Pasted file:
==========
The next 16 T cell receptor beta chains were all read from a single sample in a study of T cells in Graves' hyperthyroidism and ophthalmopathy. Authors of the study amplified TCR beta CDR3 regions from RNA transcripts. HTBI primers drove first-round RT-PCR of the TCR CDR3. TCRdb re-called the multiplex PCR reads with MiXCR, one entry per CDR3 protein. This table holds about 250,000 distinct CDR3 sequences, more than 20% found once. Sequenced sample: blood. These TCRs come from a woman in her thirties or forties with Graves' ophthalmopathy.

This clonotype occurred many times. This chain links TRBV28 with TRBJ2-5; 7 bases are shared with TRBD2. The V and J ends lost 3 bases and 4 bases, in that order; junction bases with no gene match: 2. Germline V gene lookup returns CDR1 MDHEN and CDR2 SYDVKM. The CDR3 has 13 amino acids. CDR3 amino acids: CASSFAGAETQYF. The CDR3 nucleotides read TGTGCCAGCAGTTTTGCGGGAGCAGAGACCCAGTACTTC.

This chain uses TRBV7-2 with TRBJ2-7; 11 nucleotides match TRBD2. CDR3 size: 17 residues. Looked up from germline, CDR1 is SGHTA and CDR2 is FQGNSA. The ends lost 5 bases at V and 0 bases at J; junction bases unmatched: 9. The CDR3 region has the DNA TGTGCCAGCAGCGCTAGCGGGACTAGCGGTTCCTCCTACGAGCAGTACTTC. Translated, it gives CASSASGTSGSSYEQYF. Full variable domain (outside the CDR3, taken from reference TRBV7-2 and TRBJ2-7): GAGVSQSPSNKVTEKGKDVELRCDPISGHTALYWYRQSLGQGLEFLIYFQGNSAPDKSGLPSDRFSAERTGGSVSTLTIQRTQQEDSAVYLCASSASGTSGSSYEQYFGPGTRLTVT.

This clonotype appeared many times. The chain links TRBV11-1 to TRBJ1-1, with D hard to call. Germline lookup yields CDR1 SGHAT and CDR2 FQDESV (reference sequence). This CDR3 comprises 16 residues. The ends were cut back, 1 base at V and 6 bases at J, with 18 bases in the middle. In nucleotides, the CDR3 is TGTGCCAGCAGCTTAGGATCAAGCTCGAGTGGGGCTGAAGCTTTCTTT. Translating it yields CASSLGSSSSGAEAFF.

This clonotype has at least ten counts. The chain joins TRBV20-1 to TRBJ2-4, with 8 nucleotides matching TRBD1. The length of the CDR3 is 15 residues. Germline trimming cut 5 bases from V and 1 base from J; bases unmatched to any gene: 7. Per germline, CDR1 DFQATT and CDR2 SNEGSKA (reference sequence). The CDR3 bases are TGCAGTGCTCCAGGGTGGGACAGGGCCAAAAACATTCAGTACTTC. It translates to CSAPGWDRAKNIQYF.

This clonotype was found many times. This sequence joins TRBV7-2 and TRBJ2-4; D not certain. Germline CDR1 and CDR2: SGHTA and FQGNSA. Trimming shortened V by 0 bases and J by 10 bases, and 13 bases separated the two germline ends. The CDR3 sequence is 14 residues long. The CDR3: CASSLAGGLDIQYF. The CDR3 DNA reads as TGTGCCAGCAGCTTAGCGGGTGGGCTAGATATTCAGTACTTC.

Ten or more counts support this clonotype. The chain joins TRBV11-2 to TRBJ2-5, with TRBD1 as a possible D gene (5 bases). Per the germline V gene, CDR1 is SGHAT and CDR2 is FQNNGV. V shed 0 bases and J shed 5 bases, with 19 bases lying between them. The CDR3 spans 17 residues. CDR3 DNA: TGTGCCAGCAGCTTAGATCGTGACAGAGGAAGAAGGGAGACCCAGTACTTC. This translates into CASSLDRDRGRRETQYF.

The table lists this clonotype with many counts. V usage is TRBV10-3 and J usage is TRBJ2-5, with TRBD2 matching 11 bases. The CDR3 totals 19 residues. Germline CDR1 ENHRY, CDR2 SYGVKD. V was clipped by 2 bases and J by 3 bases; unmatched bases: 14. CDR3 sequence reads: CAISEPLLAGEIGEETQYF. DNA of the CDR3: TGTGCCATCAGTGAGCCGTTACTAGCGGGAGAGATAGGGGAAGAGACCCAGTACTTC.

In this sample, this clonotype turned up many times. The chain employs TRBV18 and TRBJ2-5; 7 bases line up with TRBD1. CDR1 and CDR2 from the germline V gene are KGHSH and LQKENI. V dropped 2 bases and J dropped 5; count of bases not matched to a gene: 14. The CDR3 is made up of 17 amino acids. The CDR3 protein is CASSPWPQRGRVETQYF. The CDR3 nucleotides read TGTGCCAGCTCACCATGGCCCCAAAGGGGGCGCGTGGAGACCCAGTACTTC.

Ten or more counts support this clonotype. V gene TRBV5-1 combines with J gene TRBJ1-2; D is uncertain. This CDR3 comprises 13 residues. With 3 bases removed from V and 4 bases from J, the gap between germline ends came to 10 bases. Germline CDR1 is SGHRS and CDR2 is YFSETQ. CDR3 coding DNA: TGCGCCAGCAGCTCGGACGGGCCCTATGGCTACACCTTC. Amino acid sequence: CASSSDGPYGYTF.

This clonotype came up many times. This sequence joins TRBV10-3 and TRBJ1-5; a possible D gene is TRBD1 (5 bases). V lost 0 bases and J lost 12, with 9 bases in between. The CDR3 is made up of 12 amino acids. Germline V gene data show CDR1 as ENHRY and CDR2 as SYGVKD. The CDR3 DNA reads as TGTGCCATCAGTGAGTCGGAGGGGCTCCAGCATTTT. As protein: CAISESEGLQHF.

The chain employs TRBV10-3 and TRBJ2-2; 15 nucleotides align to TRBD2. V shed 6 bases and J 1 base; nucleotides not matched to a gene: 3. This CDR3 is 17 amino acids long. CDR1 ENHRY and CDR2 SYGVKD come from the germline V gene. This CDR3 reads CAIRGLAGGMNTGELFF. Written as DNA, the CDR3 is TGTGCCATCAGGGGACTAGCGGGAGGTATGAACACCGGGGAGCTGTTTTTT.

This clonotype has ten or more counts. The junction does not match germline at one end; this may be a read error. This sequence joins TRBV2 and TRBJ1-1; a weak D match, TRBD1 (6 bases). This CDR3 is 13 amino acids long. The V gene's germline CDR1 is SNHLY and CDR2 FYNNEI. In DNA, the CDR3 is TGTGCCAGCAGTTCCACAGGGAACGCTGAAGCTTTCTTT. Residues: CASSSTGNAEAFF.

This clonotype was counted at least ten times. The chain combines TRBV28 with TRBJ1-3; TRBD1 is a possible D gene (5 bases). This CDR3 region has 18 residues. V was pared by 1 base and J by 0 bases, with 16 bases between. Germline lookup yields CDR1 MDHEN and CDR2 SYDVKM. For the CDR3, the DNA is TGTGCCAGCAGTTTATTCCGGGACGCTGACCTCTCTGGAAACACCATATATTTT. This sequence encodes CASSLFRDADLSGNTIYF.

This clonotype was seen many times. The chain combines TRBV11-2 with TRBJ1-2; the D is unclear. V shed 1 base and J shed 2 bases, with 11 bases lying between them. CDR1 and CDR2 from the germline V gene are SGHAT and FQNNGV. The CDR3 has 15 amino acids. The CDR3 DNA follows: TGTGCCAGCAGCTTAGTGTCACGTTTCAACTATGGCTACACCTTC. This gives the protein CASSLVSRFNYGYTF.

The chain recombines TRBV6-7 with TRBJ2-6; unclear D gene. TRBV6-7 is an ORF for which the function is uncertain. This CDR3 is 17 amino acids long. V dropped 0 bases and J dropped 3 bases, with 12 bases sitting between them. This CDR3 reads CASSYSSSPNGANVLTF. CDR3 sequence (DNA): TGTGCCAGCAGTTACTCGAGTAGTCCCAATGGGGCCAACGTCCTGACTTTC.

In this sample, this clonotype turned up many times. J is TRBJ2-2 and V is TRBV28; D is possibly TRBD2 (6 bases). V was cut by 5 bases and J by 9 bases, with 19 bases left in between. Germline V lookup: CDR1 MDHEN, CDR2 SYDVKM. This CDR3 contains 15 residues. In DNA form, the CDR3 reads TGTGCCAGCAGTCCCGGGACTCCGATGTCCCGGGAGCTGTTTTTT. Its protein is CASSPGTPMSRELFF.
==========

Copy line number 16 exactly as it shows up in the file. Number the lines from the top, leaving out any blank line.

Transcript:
The chain recombines TRBV6-7 with TRBJ2-6; unclear D gene. TRBV6-7 is an ORF for which the function is uncertain. This CDR3 is 17 amino acids long. V dropped 0 bases and J dropped 3 bases, with 12 bases sitting between them. This CDR3 reads CASSYSSSPNGANVLTF. CDR3 sequence (DNA): TGTGCCAGCAGTTACTCGAGTAGTCCCAATGGGGCCAACGTCCTGACTTTC.